While Mata was not getting enough chances to create chances, Benfica were squandering openings of their own at the other end. In contrast to the isolated Torres, Oscar Cardozo had fellow red shirts swarming around him in the final third. Picking the right pass was the issue rather than scratching around to find one but Benfica were guilty of overplaying. Ivanovic, Cole and Gary Cahill are all expert blockers but it was the unnecessary dallying of the opposition that gave the Chelsea defenders the chance to be heroes. Azpilicueta also came across well to block from Rodrigo early in the second half.
After the break
The pattern looked set to continue after the interval with Ramires still struggling to get forward and Melgarejo seemingly growing into the game - buying a foul from Ramires with a nice drop of the shoulder. But a route one goal from nothing by Torres turned the game and forced Jorge Jesus into attacking substitutions that would define the remainder of the contest. Lima replaced Rodrigo further forward, while Ola John came on for Melgarejo with Gaitan moving behind the Dutchman to play at left-back.
Jesus could have been forgiven for having immediate doubts about his changes. They were designed to get Benfica back into the game but Azpilicueta's handball allowed Oscar Cardozo to do that from the penalty spot within two minutes of their arrival. When Ezequiel Garay was injured and replaced at centre-back with 12 minutes of normal time remaining it left him committed to a line-up that looked vulnerable.
Garay had been an important figure before the break in stepping across to help Melgarejo on the rare occasions that Ramires did get forward in advance of his full-back. Gaitan is not a natural defender and he could have done with that support from the man inside him in the final stages - he certainly wasn't getting it from John in front of him with the Dutchman happy to remain in an advanced role.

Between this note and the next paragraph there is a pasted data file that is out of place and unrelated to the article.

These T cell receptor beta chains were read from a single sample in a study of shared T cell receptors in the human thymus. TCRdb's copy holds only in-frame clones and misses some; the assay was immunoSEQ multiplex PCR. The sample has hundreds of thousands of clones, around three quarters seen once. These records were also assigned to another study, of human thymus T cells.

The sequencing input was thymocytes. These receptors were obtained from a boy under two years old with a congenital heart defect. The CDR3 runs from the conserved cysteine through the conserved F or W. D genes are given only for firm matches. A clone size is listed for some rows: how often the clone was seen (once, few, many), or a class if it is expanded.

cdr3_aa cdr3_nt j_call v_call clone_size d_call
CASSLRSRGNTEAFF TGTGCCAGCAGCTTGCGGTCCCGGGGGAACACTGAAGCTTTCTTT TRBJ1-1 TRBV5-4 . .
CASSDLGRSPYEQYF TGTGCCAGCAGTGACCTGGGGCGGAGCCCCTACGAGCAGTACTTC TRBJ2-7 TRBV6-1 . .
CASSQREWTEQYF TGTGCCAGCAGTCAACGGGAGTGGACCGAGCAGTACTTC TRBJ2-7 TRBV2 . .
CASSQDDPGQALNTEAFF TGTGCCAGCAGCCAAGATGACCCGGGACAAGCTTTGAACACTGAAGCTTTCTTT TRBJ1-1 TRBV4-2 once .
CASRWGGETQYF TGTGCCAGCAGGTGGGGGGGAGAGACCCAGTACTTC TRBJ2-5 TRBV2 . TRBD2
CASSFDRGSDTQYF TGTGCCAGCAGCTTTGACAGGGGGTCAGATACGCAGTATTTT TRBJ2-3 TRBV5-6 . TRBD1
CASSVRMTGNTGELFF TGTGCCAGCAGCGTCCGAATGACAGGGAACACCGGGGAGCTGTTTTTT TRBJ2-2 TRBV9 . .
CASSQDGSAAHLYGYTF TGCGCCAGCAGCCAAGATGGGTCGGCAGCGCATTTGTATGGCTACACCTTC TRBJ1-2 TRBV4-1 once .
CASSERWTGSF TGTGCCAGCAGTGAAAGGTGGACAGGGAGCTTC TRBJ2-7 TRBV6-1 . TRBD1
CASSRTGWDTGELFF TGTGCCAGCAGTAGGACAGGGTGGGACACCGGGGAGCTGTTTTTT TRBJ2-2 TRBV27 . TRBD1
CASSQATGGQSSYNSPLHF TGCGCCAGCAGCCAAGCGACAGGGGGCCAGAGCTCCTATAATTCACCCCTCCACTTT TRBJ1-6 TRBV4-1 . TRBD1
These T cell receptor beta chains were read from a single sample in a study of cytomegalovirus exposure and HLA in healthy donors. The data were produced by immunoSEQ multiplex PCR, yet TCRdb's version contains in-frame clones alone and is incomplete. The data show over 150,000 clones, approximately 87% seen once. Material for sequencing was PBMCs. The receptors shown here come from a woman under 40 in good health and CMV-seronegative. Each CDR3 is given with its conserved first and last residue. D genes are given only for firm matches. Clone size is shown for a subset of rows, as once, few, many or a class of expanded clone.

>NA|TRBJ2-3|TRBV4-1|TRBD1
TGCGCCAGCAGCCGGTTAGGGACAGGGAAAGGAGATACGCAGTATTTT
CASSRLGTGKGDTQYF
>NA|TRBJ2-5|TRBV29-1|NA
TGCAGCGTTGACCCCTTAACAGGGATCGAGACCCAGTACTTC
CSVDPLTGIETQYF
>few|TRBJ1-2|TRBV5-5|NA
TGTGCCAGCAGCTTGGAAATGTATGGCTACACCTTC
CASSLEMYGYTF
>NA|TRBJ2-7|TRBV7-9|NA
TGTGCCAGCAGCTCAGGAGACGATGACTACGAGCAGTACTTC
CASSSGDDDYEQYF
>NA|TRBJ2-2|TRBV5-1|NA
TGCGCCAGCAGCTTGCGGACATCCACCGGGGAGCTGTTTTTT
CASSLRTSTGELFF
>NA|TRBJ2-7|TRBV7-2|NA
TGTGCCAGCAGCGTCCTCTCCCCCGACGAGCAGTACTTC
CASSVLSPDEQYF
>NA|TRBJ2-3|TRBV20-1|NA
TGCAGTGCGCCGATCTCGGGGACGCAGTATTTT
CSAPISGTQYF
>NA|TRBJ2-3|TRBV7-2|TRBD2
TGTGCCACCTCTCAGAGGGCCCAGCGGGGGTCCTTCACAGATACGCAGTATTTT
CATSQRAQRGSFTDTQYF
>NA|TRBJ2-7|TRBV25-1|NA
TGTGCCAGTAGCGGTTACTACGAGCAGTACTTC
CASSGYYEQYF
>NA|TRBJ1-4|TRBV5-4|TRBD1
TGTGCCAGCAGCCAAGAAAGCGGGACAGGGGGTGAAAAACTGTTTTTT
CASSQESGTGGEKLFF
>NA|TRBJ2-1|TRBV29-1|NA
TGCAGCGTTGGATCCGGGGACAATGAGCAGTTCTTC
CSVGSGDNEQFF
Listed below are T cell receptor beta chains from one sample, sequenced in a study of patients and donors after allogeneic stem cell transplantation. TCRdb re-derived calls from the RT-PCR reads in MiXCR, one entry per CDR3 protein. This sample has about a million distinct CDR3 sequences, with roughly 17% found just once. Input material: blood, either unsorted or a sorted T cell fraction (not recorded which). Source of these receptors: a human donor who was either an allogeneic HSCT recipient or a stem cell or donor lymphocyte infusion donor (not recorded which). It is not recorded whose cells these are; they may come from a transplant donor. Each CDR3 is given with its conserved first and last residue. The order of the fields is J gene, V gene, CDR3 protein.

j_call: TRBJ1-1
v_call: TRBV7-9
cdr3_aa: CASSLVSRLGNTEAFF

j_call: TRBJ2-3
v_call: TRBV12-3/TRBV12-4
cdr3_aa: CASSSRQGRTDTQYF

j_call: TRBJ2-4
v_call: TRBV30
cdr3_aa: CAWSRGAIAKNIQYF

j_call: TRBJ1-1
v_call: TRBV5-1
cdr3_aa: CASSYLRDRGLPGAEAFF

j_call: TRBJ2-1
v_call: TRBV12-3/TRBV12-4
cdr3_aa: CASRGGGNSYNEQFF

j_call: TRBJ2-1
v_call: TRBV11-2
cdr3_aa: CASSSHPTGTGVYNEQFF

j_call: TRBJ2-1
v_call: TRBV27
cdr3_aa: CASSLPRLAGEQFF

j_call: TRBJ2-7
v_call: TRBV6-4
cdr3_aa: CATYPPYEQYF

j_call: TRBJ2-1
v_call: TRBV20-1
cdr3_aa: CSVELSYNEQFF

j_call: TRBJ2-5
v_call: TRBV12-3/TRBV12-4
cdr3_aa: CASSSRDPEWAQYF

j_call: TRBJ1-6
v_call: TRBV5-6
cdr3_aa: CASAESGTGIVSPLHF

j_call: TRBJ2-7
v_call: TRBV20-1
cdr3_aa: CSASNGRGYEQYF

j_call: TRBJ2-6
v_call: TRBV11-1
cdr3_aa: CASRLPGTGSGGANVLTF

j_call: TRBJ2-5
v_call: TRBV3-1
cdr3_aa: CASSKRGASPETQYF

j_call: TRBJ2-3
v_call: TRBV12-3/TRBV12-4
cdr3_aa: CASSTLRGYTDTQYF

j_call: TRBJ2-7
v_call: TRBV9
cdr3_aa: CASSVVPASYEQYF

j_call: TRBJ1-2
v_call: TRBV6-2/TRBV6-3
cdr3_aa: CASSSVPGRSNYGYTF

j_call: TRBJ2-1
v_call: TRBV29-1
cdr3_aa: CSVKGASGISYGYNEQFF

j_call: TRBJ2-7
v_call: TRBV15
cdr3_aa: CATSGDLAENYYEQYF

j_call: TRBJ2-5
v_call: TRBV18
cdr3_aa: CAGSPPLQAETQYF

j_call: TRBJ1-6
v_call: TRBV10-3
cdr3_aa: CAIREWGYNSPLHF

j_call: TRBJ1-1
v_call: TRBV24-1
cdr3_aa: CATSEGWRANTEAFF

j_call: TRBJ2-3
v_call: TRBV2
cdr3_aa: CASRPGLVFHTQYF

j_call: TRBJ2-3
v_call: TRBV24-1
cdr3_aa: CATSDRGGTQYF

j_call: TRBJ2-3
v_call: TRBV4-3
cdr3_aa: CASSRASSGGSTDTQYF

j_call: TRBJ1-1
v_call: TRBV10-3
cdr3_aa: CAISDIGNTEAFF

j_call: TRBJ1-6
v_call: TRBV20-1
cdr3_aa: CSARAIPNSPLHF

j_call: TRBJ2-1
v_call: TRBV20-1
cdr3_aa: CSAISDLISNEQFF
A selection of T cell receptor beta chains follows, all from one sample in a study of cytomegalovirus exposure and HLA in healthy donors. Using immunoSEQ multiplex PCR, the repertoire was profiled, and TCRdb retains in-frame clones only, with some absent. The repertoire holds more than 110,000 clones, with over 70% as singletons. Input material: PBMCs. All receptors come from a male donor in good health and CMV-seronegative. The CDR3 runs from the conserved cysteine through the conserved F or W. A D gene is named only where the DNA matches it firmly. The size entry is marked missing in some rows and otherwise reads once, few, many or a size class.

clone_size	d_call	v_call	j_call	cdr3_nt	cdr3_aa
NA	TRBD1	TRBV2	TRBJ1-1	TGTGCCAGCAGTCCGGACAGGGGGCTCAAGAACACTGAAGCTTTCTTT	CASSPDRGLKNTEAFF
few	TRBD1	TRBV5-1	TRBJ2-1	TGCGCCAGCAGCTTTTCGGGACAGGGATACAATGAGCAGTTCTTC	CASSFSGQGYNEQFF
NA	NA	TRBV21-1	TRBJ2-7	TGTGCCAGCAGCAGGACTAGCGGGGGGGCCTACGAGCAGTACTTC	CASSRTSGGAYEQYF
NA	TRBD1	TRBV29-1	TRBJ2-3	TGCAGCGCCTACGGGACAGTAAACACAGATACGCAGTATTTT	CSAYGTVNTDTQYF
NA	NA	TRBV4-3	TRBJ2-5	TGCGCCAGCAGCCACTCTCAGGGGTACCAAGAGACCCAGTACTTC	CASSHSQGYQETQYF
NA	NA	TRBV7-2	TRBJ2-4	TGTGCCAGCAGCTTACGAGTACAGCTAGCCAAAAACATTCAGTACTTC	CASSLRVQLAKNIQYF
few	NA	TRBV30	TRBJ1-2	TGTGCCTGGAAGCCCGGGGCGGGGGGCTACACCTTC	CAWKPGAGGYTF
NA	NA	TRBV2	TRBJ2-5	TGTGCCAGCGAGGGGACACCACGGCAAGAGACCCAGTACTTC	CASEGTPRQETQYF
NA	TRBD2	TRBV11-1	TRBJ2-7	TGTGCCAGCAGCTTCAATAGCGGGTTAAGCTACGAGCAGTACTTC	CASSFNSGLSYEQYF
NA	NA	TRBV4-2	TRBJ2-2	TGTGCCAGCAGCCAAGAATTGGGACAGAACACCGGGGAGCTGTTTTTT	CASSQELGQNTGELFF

The consequence of this was that Ramires was finally able to enjoy his evening. The Brazilian has remarkable energy and it was his stamina that surely persuaded Benitez to do something by doing nothing - leaving Moses on the bench and making no substitutions in reply to Benfica's three. The Chelsea boss opted to just let things play out and it proved key.
Twice Mata came close to putting Ramires through on goal for a one-on-one chance against Artur with the first rightly called back for offside. But the pass was clearly on. After 84 minutes, Gaitan was sucked badly out of position allowing Ramires in behind only for Luisao to block brilliantly and deny the Chelsea man a winning goal. Even so, that goal did come when Azpilicueta played a simple pass down the line that Ramires was in space to collect and win a corner off Jardel with Gaitan once again nowhere to be seen. Mata and Ivanovic combined to do the rest and Chelsea had won the Europa League.
The opening goal by Torres came from a Petr Cech long throw that travelled straight down the centre of the field - as direct as they come. The equaliser was a penalty won by a handball and the stoppage-time winner was a header from a corner, albeit one from the training ground with Benitez claiming in his press conference that Chelsea had worked on exposing a weakness at the back post.
But for all the simplicity of the goals, the shape of the game did play its part in this triumph. Chelsea were almost completely stifled by Benfica's pressing early on and it was only after Torres scored that Jesus blinked first. The changes allowed Ramires the freedom he needed and it felt like only a matter of time before Gaitan was punished.
Adam Bate - get him on the Twitter at www.twitter.com/ghostgoal